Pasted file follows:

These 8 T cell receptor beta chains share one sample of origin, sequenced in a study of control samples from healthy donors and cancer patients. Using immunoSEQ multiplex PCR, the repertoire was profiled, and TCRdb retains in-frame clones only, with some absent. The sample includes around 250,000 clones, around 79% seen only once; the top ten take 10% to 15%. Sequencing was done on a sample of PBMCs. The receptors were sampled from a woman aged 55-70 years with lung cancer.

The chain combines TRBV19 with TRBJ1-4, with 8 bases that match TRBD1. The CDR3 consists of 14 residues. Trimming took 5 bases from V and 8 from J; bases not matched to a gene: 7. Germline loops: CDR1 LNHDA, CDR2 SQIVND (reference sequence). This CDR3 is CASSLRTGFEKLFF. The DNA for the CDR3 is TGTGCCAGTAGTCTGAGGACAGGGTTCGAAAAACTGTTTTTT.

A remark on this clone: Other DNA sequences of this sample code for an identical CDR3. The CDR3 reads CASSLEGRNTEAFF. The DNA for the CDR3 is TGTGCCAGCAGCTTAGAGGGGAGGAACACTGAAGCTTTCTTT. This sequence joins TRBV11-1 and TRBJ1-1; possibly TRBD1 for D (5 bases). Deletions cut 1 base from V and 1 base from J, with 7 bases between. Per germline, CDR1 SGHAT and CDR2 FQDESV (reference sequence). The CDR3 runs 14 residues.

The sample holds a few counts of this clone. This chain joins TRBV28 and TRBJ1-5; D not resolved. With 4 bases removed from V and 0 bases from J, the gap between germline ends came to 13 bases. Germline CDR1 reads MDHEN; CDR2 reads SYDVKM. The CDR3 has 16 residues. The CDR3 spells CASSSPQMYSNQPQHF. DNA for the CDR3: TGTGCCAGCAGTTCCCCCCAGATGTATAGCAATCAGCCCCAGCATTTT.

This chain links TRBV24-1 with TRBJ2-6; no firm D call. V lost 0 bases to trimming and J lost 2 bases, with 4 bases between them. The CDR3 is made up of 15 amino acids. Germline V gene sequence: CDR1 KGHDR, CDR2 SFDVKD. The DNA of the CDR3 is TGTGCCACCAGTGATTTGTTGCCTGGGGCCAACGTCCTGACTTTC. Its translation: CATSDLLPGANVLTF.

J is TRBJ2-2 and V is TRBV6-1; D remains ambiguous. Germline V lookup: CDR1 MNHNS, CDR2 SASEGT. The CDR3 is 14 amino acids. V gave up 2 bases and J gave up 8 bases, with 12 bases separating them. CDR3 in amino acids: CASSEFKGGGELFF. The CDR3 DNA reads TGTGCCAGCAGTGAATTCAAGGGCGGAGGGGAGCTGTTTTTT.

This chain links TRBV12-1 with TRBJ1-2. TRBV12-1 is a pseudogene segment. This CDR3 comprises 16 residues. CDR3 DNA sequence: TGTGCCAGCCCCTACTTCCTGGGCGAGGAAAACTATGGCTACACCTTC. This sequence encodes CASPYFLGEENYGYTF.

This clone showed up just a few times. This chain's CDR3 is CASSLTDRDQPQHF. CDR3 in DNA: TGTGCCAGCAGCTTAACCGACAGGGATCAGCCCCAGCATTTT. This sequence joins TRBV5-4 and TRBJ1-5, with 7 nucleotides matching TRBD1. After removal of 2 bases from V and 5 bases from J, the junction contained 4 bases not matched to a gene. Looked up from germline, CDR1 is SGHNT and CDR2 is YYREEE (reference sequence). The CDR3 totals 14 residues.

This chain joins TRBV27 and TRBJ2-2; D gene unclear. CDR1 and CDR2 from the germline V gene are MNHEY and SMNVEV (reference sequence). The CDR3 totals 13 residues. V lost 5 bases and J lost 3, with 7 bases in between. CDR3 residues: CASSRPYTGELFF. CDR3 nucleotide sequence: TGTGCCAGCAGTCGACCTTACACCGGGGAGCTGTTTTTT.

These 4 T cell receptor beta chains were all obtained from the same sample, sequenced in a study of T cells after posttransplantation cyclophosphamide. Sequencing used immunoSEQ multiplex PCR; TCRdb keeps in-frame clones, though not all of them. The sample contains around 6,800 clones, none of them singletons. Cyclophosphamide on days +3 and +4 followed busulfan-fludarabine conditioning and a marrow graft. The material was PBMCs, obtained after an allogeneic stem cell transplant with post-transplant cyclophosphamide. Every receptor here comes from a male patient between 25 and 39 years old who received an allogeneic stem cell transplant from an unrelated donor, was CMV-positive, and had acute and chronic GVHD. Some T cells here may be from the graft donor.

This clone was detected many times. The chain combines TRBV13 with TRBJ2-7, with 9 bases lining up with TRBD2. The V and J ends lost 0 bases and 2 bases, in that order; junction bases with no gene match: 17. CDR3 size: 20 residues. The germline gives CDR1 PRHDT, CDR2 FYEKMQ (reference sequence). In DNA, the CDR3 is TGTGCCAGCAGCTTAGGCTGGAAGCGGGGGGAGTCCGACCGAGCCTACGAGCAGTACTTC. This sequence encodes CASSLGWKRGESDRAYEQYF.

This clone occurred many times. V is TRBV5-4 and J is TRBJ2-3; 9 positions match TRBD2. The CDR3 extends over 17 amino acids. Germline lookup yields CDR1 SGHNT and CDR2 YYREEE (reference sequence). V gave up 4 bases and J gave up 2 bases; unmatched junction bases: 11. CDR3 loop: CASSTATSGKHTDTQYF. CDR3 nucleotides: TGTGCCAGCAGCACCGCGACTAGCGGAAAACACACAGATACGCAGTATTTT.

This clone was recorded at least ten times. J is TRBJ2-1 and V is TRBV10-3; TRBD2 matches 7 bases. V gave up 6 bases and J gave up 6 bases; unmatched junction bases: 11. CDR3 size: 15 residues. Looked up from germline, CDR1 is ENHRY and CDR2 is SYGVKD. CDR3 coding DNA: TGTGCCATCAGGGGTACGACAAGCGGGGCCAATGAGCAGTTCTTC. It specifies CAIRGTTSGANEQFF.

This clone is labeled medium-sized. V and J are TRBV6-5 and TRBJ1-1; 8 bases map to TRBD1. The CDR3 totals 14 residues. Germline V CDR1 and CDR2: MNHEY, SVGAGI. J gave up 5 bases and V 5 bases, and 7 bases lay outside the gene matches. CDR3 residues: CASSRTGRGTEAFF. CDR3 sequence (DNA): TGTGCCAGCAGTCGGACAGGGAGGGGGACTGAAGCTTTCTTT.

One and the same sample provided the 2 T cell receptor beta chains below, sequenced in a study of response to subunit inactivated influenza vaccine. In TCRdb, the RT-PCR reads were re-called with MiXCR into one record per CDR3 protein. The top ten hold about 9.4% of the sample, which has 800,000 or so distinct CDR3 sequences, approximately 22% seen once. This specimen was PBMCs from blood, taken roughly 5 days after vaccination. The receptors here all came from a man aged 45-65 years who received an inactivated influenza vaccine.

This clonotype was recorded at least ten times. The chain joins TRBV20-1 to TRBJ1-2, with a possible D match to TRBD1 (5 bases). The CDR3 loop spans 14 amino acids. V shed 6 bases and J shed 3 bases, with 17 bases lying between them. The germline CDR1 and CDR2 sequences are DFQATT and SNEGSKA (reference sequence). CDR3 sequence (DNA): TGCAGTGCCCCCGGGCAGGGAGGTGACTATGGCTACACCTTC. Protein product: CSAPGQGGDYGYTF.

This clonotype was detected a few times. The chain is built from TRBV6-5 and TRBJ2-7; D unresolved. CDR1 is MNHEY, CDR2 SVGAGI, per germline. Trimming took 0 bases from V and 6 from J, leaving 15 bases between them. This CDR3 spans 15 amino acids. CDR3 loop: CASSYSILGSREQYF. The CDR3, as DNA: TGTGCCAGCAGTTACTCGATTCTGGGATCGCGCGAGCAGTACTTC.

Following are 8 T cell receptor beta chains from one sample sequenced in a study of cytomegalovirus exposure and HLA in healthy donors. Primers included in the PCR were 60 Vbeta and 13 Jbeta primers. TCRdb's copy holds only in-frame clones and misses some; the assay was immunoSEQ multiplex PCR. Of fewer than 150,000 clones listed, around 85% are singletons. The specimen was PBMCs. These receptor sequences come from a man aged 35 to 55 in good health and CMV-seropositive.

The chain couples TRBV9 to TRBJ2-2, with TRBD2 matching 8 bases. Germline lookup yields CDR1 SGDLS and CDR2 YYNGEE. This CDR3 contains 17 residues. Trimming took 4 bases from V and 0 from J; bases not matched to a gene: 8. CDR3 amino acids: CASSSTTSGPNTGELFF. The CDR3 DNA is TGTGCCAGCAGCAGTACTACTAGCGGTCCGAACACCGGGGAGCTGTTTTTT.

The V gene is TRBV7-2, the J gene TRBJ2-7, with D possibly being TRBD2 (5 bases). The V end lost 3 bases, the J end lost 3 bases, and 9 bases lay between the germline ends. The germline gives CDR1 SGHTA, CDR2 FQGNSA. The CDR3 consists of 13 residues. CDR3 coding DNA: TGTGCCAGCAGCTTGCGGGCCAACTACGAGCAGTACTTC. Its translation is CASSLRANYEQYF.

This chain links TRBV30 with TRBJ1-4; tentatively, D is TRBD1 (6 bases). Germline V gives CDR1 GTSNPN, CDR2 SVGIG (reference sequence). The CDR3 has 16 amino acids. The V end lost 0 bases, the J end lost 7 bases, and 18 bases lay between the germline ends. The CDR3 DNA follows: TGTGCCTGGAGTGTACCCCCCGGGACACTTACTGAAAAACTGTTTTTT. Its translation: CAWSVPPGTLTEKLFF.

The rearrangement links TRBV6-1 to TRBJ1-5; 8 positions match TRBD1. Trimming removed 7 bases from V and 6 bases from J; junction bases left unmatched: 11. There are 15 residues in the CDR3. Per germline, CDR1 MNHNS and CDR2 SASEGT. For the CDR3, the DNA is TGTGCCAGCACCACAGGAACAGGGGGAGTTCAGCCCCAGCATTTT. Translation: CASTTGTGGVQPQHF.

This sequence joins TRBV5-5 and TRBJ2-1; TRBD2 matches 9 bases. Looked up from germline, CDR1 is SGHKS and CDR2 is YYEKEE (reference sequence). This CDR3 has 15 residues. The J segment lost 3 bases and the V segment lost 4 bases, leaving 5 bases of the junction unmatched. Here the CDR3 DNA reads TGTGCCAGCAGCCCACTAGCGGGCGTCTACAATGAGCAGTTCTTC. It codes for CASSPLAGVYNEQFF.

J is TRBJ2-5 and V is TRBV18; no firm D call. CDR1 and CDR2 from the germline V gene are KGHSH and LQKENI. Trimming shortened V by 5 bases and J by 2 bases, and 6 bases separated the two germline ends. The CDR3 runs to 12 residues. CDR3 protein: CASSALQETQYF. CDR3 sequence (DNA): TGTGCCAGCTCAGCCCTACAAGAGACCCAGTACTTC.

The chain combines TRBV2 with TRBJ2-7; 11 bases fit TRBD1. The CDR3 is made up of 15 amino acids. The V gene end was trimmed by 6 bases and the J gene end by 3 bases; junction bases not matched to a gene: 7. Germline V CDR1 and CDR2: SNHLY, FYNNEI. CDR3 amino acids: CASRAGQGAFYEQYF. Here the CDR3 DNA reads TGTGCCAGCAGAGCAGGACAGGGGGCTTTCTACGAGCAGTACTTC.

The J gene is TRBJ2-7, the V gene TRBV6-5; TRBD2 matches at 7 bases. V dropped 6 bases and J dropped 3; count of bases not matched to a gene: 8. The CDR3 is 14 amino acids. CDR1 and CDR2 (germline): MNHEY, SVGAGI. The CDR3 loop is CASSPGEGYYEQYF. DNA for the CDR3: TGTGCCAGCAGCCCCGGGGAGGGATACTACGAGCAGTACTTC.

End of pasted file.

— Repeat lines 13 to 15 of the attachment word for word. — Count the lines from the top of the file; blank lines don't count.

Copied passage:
This clone was recorded at least ten times. J is TRBJ2-1 and V is TRBV10-3; TRBD2 matches 7 bases. V gave up 6 bases and J gave up 6 bases; unmatched junction bases: 11. CDR3 size: 15 residues. Looked up from germline, CDR1 is ENHRY and CDR2 is SYGVKD. CDR3 coding DNA: TGTGCCATCAGGGGTACGACAAGCGGGGCCAATGAGCAGTTCTTC. It specifies CAIRGTTSGANEQFF.

This clone is labeled medium-sized. V and J are TRBV6-5 and TRBJ1-1; 8 bases map to TRBD1. The CDR3 totals 14 residues. Germline V CDR1 and CDR2: MNHEY, SVGAGI. J gave up 5 bases and V 5 bases, and 7 bases lay outside the gene matches. CDR3 residues: CASSRTGRGTEAFF. CDR3 sequence (DNA): TGTGCCAGCAGTCGGACAGGGAGGGGGACTGAAGCTTTCTTT.

One and the same sample provided the 2 T cell receptor beta chains below, sequenced in a study of response to subunit inactivated influenza vaccine. In TCRdb, the RT-PCR reads were re-called with MiXCR into one record per CDR3 protein. The top ten hold about 9.4% of the sample, which has 800,000 or so distinct CDR3 sequences, approximately 22% seen once. This specimen was PBMCs from blood, taken roughly 5 days after vaccination. The receptors here all came from a man aged 45-65 years who received an inactivated influenza vaccine.